Arsenal learning knockout football lessons from Europa League master Emery

NAPLES, Italy -- The final hour of this tie was played out amid what, by this arena's standards, was near silence. As the last 20 minutes drew in, the population of Stadio San Paolo's famous "Curvas" thinned out to a fraction of their capacity.

Think about what those two sentences mean. They mean that Arsenal came to one of the most feared venues in Europe, faced down a Napoli side that had been strongly tipped to overturn a two-goal deficit, and killed this quarterfinal stone dead against all expectation. It was the kind of performance they are rarely trusted to produce and perhaps it was a vindication, too, of their biggest piece of summer recruitment.

Make no mistake, this was Unai Emery's night. The Europa League specialist came up with a master class and it could prove to define his tenure. Arsenal knew what they were getting when Emery, unproven at the highest level but lavishly decorated on the stage at which they now found themselves, was appointed to replace Arsene Wenger. They need to get back into the Champions League and Emery, three times a winner in this competition with Sevilla, had the pedigree to lead them there via this knockout route.

Now they face his old club, Valencia, on paper a less intimidating prospect than this Napoli side, for a place in the final and -- almost from nowhere -- Emery's team will be favourites to land the trophy they craved.

"I'm very proud of my players and of our work because I think we showed they have the habit of playing against good teams and good players, and show big personality to play," Emery said.

How did they do it? Emery had promised to attack Napoli, to go for the goal that would effectively wrap things up, and it was no bluff. He stuck with Alexandre Lacazette and Pierre-Emerick Aubameyang up front, cajoled his players into a high press and saw them suffocate Napoli from the opening moments.

If Carlo Ancelotti's side had been allowed a bright, brisk first 10 minutes, their confidence might have rocketed. Only Juventus had beaten them here this season; Arsenal had, in this competition alone, lost at BATE Borisov and Rennes. Instead, the hosts were penned in, barely allowed out of their own half. The tempo had been set, and so had the tone.

"[In] a big atmosphere, we started very well," Emery said. "We didn't consider the possibility of failing."

It showed. When Napoli did get out, Petr Cech made a big save from Jose Callejon and Arkadiusz Milik awkwardly fluffed a free header. But they were skittish on the pitch and in those cavernous stands, and the stage seemed set for the kind of thunderbolt Lacazette produced. The Frenchman said afterward that he had been practicing free kicks in training; this one, whipped past a wrong-footed Alex Meret from 25 yards, was deadly, and from then on the outcome was never in doubt.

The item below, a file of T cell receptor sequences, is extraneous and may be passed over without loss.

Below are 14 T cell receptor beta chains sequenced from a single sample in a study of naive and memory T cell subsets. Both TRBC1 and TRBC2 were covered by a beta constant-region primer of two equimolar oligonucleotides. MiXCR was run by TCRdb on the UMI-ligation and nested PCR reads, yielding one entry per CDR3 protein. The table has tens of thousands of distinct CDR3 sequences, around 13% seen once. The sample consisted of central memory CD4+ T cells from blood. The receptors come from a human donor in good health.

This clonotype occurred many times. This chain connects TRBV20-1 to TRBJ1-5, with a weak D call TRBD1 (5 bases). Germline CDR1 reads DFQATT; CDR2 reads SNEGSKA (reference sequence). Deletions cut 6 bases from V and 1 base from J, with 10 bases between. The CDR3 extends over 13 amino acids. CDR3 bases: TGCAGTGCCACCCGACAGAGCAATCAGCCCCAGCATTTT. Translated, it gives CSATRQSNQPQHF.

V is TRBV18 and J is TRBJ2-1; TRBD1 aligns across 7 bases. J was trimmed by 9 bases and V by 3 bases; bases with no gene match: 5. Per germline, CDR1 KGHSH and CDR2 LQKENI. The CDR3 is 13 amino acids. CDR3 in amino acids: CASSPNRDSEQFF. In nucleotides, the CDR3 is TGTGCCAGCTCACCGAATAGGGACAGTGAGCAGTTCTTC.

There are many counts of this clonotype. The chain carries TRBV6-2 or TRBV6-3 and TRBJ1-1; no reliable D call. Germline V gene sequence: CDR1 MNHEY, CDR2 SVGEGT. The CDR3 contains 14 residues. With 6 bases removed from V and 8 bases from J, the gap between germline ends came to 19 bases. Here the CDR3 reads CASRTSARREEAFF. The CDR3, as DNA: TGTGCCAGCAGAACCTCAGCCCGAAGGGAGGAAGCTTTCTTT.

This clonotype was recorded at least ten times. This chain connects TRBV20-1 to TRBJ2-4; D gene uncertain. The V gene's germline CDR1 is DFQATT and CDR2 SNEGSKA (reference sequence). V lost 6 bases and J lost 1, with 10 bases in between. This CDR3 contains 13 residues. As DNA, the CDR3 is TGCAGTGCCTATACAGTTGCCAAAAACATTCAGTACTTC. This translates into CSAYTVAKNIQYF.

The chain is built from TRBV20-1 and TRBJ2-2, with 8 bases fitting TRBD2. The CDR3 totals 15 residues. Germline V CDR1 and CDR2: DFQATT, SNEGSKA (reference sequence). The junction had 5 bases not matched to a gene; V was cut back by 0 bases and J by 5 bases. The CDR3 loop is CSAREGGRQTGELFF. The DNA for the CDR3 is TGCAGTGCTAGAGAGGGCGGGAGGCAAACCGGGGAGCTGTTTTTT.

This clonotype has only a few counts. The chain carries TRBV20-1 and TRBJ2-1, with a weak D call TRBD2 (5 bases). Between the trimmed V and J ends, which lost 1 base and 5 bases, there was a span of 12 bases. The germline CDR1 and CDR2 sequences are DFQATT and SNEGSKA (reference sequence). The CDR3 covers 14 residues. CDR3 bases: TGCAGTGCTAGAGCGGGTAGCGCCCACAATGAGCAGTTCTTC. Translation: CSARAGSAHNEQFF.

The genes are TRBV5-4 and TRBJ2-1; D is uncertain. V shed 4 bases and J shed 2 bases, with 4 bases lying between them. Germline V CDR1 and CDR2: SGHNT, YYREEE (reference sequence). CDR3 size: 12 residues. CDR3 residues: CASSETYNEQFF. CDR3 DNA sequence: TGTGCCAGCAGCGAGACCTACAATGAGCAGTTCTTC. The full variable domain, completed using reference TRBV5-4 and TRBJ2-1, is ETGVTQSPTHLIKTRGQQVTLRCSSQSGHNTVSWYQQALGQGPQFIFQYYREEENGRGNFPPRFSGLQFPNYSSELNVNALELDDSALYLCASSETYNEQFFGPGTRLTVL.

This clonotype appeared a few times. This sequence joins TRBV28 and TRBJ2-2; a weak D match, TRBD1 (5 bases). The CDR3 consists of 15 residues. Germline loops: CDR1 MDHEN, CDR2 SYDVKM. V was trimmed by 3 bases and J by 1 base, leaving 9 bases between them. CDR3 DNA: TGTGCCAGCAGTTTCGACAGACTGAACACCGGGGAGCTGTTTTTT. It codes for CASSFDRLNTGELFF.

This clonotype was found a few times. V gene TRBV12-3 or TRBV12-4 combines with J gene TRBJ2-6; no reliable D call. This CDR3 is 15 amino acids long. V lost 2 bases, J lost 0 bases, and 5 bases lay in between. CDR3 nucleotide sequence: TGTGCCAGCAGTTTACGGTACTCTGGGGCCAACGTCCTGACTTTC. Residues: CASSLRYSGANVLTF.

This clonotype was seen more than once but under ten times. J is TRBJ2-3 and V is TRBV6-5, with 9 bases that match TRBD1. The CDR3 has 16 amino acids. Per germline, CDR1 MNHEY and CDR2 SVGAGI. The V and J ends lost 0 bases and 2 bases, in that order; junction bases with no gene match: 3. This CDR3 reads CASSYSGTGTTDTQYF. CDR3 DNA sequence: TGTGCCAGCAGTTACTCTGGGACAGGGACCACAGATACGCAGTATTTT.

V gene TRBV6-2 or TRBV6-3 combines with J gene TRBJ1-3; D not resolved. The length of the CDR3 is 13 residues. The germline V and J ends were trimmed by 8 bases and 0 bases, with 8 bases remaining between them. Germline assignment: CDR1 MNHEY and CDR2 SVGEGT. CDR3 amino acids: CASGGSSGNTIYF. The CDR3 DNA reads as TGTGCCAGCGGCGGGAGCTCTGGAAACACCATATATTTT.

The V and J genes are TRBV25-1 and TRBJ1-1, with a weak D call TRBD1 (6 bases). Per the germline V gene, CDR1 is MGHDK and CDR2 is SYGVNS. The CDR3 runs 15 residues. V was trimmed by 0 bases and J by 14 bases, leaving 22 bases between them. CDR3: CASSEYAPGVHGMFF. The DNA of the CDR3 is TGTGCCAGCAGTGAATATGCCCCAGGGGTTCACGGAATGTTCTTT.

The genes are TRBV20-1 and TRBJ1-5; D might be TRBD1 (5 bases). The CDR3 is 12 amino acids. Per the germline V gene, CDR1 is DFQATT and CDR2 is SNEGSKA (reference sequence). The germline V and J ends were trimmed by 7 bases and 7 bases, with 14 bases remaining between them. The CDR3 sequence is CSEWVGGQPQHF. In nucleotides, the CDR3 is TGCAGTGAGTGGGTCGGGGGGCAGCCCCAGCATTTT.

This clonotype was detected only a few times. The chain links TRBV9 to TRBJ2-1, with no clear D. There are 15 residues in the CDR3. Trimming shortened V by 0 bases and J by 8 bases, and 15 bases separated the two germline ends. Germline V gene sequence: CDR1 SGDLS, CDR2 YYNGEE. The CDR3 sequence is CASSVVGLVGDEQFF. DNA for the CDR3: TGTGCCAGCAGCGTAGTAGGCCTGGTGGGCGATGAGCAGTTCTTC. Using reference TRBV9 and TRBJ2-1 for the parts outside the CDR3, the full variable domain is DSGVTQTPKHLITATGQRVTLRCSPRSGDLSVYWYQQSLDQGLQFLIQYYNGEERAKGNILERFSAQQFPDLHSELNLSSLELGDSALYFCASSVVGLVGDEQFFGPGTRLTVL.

Napoli huffed, puffed and wasted half-chances during the remainder but lacked any semblance of conviction, while Aubameyang was denied a goal of his own by a fine Meret save. It was too late for Ancelotti, a triple Champions League winner but yet to oversee a Europa League title, to respond effectively and it was little surprise to hear him grilled intensively by local media after such a bland exit. He did, however, have praise for Emery's Arsenal.

"They play well in front and defend together," he said. "Not a team that play fantastic football but they are a really intelligent team. They did a good job, deserve the victory and I hope the best for them in the Europa League."

It was gracious and fair. Emery admitted he had wanted Arsenal to be better on the ball but their positioning, their squeezing of space and their discipline were immaculate and a far cry from some of their loose domestic performances against lesser foes. They have raised themselves time and again when big-name opponents come calling this season; it is a legacy of Emery's prowess in knockout football, and his ability to devise a plan that counteracts a rival's strengths while allowing Arsenal to show flashes of their own.

That might not make for scintillating fare, but it is on the verge of taking them where they want to be -- the place Emery was appointed to lead them. Street smarts have not always been Arsenal's strong suit but here Cech was happy to waste time from an early stage, eventually picking up a yellow card, and there were moments such as the outstanding Laurent Koscielny's removal of a boot to stall things as Napoli sought a fightback before half-time.

It was canny knockout fare from start to finish, and the only black spot was an injury to Aaron Ramsey, who departed with a hamstring injury shortly before Lacazette's winner. "I don't know," was Emery's response when asked whether Ramsey, who will join Juventus in the summer, may have played his final game for the club.

Emery hopes they have three more left in this competition, starting with his return to the Mestalla. "I grew up a lot in this competition," he said. Led by the example of their head coach, it seems Arsenal have too.